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Raising the Bar on Transparency, Accountability and Openness

Hannah George's picture

The World Bank has taken landmark steps to make information accessible to the public and globally promote transparency and accountability, according to the first annual report on the World Bank’s Access to Information (AI) Policy. 

The report, “Moving Forward Transparency and Accountability,” outlines the AI Policy’s central role in the Bank’s modernization and Open Development agenda, and describes the systems and infrastructure that have been put in place to help maximize public access to Bank information, including the Access to Information Committee’s policy interpretations and the appeals process.  

The First Year in Numbers (July 1, 2010 to June 31, 2011)

119,639 Bank documents released to the public. 
25 million page views on the Open Data website
4.5 million page views on the Access to Information external website
1.02 million
visits to the Documents and Reports website
documents downloaded.

According to the report, the policy is headed in the right direction for the development community.  The policy has encouraged other development institutions to adopt similar public access policies, and, equally important, fosters more systematic engagement with civil society organizations (CSOs). 

For example, local CSOs have leveraged the AI Policy to monitor project procurement plans, encourage access to information initiatives from their own governments, and conduct independent reviews of development outcomes.  Ghana, Uruguay, the Philippines, and Kenya are examples of countries engaged in these efforts against the backdrop of the AI Policy.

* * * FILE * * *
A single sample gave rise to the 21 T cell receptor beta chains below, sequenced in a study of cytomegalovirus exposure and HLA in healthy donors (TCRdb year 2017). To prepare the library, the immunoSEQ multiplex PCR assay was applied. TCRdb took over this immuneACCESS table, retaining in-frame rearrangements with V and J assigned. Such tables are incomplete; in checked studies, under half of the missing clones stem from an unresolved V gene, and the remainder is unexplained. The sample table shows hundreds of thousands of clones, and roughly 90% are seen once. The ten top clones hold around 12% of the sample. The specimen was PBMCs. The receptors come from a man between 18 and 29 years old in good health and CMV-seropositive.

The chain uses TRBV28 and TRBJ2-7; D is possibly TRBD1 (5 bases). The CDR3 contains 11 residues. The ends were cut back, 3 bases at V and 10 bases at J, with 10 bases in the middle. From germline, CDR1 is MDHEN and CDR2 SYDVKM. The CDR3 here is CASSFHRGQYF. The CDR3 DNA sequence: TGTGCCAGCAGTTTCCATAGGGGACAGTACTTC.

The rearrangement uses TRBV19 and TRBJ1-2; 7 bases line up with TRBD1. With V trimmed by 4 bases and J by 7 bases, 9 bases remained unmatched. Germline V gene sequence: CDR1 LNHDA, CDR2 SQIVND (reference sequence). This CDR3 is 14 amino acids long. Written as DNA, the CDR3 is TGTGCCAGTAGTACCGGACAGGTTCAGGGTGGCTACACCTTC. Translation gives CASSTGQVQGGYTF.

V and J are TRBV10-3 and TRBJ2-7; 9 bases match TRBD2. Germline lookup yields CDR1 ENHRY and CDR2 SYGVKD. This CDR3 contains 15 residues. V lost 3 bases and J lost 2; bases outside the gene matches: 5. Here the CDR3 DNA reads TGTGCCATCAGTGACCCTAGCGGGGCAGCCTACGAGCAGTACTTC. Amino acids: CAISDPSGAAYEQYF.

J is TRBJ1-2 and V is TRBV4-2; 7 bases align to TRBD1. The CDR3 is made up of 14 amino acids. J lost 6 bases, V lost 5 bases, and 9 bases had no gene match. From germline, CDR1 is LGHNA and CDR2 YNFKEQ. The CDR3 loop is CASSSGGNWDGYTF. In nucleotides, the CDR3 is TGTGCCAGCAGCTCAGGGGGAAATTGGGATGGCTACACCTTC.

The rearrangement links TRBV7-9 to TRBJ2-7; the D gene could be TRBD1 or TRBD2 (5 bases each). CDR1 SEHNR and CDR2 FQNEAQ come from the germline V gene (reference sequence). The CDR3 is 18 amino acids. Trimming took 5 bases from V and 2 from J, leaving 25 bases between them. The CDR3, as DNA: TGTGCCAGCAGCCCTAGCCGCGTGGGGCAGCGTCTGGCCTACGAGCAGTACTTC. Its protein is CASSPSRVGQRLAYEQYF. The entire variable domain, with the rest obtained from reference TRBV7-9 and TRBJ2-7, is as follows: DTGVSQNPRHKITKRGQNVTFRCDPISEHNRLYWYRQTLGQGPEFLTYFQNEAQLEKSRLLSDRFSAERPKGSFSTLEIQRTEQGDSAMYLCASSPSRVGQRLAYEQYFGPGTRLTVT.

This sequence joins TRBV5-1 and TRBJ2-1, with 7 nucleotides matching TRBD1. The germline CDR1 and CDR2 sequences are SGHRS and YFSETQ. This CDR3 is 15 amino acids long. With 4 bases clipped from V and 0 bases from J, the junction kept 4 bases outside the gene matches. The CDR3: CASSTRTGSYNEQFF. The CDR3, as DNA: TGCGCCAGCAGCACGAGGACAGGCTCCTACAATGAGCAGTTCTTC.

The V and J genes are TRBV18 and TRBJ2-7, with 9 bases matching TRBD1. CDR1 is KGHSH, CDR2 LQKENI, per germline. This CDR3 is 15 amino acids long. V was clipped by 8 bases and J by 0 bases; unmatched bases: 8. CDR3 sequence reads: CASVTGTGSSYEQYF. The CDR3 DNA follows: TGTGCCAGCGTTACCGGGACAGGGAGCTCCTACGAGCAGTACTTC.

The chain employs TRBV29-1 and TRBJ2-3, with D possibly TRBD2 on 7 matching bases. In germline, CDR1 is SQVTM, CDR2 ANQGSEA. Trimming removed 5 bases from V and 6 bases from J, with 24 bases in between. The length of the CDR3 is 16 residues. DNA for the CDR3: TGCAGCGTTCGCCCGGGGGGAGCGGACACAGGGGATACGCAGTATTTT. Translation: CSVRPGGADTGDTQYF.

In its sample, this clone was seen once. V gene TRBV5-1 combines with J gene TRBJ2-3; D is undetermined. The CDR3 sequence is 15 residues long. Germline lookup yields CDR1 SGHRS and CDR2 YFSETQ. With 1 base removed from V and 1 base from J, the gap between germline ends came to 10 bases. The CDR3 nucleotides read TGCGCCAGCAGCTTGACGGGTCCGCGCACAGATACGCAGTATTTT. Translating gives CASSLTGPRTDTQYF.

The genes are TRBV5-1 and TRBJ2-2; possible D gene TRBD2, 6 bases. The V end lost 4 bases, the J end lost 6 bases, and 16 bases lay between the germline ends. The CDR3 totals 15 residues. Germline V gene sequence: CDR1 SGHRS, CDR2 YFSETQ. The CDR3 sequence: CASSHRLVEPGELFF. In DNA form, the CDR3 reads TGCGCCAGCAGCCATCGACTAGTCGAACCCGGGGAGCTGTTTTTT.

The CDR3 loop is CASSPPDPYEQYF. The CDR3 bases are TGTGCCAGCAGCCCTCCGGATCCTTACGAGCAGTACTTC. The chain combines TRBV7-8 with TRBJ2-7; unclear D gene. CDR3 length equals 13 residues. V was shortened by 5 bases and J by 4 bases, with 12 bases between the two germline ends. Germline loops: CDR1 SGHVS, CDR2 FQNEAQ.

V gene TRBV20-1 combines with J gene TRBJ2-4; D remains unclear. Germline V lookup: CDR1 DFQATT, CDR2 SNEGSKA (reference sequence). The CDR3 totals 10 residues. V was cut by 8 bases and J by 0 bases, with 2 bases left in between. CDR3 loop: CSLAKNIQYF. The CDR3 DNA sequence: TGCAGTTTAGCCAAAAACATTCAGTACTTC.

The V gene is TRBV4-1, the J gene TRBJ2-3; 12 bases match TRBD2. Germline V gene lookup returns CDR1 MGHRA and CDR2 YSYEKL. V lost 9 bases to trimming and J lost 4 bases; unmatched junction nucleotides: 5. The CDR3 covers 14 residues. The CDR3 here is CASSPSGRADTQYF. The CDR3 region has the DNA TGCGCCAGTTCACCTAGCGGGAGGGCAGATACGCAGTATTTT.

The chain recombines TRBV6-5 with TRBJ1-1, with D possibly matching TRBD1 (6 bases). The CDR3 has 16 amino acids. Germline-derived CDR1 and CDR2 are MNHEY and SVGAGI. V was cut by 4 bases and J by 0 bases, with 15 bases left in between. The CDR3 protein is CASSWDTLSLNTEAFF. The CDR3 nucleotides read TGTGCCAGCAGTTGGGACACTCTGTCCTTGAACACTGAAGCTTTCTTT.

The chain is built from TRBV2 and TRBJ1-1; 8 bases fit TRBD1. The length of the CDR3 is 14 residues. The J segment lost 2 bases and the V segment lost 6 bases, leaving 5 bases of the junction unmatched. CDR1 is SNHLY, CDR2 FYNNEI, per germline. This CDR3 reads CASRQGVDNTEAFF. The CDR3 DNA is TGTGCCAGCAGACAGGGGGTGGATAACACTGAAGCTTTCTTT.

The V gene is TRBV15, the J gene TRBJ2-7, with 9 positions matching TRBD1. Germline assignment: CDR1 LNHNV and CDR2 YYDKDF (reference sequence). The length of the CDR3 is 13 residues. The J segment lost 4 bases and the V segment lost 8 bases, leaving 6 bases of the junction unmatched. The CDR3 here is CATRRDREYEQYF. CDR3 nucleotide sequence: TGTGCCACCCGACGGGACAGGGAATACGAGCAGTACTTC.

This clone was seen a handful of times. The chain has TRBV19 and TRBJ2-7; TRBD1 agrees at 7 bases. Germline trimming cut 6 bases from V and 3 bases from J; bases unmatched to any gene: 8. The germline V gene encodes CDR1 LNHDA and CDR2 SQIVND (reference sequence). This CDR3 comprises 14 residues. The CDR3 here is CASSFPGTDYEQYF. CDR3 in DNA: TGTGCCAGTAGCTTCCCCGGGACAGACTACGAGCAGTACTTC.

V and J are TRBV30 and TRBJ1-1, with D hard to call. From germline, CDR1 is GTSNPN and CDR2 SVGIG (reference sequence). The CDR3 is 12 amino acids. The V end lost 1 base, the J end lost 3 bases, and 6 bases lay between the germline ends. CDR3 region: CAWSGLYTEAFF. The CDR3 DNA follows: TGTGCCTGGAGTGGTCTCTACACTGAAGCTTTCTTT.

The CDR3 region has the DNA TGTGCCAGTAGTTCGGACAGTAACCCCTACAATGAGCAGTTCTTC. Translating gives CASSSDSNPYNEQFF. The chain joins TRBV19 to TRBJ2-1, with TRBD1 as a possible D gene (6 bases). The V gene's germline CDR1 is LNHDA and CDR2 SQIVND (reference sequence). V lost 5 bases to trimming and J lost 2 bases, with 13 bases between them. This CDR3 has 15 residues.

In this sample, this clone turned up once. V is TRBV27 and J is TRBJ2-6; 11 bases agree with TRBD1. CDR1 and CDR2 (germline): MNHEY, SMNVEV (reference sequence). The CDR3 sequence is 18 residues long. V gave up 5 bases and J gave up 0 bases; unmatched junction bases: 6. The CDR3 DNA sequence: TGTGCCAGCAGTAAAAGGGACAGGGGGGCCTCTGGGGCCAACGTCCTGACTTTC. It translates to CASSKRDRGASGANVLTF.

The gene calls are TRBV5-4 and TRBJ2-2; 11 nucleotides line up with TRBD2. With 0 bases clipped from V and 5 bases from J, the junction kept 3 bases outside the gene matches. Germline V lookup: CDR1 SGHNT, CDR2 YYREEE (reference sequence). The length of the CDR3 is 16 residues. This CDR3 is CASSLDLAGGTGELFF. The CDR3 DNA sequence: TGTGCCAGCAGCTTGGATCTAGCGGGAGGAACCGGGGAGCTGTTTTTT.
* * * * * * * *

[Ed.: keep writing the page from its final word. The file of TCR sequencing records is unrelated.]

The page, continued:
“The World Bank’s Access to Information Policy continues to set the standard for other institutions to strive for,” said Chad Dobson, executive director of the Bank Information CenterPublish What You Fund recently rated the Bank “best performer” in terms of aid transparency out of 58 donors for the second year in a row.  Furthermore, the Center for Global Development and Brookings ranked the International Development Association (the World Bank’s Fund for the Poorest) as a top donor in transparency and learning in its 2011 Quality of Official Development Assistance Assessment (QuODA).

Looking forward, the World Bank will identify new ways to maximize the amount of information available to the public and improve its ability to meet the public’s information needs.  For more information, visit the AI website, download our free mobile apps, or contact any of our Public Information Services worldwide.

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